4. Trusted advisor. Having a solid trusting relationship with your investment advisor can be a major alleviator of stress over your investments.  When your advisor calls you during bad market periods are you comforted and satisfied by their advice?  Has the advisor been in the industry long enough to have experienced some major ups and downs in the markets?  Is there a clear strategy within your investment portfolio to deal with market ups and downs, and if you’re taking income from your portfolio, is strategic income planning being implemented?  There are good and bad advisors out there.  There are advisors who are salespeople, and there are those who are truly knowledgeable professionals.  You’ll get a good sense of the type of advisor you’re dealing with when they call during bad times.  Having a good trusted advisor will undoubtedly remove some of the stress of the stock markets, so choose carefully.  If you’re sensing that you’re not in good hands, take the time to talk or meet with different people until you find a good fit.  It can make all the difference when you’re feeling uneasy about your investments.

5. Just don’t look! – I mention this one with some humor, but in reality, it can actually be a good strategy if you have long term investments and someone you trust managing your portfolio. Over the years I have had a number of clients who did not open their statements when the markets were dropping.  They simply file them away until things look better.  When the markets are crashing, if you follow any news or even social media you’ll hear about it.  You can assume your investments are being affected as well.  If you’re not planning to sell in that moment, then it doesn’t matter how much they’ve dropped – those prices are for sellers.  You may be better off to wait until things get better to look at your accounts and save yourself the pain and anxiety that comes with seeing how much your portfolio has dropped.

As we head into 2019 with geopolitical instability, and a looming recession, take comfort in the fact that the markets have been through, and survived, worse times – wars, presidential assassinations, terrorist attacks, and many other crises. But it helps to be prepared!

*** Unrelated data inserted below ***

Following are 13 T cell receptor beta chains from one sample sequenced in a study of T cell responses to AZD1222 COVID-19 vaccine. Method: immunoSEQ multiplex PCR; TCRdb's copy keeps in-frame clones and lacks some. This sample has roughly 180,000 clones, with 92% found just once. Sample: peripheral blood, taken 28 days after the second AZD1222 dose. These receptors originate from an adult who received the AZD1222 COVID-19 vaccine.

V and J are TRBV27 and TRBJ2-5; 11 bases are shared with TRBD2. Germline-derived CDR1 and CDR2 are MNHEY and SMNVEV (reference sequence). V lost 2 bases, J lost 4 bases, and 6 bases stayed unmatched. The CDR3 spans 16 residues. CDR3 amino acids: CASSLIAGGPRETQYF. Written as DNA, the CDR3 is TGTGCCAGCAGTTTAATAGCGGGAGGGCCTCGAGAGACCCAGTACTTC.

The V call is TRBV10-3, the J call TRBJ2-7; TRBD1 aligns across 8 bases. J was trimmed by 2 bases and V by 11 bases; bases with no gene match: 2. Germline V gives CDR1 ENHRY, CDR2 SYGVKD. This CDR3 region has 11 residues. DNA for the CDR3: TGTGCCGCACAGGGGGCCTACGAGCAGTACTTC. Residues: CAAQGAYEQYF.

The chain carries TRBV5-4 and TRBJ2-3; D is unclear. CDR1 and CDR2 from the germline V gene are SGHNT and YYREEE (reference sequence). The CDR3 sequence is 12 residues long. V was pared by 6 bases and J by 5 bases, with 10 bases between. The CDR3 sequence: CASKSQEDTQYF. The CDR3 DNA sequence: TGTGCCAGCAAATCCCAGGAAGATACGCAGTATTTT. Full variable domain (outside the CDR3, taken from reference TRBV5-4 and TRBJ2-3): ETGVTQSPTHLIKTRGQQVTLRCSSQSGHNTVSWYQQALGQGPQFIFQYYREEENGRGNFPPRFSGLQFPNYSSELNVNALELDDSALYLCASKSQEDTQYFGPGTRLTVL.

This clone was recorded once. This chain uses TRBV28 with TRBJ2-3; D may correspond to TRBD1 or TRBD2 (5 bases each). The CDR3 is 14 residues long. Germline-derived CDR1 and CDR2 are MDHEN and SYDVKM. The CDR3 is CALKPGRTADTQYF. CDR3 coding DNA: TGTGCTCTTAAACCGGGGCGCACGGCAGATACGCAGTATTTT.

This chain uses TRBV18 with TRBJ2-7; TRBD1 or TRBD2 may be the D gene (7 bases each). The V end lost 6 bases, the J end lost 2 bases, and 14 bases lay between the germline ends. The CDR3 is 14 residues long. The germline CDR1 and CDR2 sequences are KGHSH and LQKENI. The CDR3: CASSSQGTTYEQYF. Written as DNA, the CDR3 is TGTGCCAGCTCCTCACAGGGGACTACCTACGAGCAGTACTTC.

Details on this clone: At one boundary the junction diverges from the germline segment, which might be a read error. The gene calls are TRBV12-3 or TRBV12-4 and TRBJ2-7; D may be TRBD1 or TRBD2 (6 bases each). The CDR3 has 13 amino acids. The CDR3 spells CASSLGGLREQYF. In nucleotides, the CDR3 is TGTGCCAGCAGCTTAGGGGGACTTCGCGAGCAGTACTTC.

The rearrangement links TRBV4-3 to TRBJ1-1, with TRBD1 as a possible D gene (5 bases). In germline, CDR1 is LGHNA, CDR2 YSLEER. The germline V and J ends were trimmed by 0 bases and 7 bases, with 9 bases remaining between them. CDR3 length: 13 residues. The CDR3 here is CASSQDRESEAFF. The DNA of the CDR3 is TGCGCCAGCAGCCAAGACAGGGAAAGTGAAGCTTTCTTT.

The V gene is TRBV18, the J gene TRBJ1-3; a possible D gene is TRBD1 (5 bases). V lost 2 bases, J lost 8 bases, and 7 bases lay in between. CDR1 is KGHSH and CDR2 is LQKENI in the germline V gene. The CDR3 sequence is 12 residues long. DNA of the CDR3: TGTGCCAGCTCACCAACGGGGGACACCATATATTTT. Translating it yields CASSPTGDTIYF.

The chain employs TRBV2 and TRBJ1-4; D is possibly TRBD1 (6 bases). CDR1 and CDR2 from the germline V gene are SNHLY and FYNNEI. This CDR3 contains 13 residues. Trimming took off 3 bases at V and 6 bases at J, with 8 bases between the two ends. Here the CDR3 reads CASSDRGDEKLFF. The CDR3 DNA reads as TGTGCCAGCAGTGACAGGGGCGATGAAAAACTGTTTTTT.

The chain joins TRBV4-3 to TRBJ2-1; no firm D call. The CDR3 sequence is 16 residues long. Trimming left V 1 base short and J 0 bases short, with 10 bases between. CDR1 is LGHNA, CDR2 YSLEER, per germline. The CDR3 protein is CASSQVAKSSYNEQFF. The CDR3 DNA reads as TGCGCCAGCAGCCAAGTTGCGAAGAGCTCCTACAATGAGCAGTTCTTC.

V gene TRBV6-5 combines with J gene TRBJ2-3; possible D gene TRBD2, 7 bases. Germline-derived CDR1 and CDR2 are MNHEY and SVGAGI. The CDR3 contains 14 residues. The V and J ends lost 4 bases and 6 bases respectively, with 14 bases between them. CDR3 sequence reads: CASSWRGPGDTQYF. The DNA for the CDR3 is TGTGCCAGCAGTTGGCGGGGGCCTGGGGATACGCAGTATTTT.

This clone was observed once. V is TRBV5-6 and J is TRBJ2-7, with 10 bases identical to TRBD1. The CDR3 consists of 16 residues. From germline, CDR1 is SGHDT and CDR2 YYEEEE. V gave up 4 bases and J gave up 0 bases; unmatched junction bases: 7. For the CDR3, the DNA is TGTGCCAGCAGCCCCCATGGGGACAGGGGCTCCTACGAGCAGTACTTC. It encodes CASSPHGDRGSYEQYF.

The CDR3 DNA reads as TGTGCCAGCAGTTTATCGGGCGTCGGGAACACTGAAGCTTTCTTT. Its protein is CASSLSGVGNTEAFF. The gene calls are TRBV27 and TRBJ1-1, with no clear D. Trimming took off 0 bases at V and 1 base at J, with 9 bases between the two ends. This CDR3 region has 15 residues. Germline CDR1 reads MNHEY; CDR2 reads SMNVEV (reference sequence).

Lynn MacNeil, F.PL. Vice President, Investment Advisor, is a Financial Planner with Richardson GMP Limited in Montreal, with over 23 years of experience working with retirees and pre-retirees. For a private financial consultation, or more information on this topic or on any other investment or financial matter, please contact Lynn MacNeil at 514.981.5795 or Lynn.MacNeil@RichardsonGMP.com. Or visit our website at www.EphtimiosMacNeil.com.

The opinions expressed in this report are the opinions of the author and readers should not assume they reflect the opinions or recommendations of Richardson GMP Limited or its affiliates. Assumptions, opinions and estimates constitute the author’s judgment as of the date of this material and are subject to change without notice. We do not warrant the completeness or accuracy of this material, and it should not be relied upon as such. Before acting on any recommendation, you should consider whether it is suitable for your particular circumstances and, if necessary, seek professional advice. Past performance is not indicative of future results.
Richardson GMP Limited, Member Canadian Investor Protection Fund. Richardson is a trade-mark of James Richardson & Sons, Limited. GMP is a registered trade-mark of GMP Securities L.P. Both used under license by Richardson GMP Limited.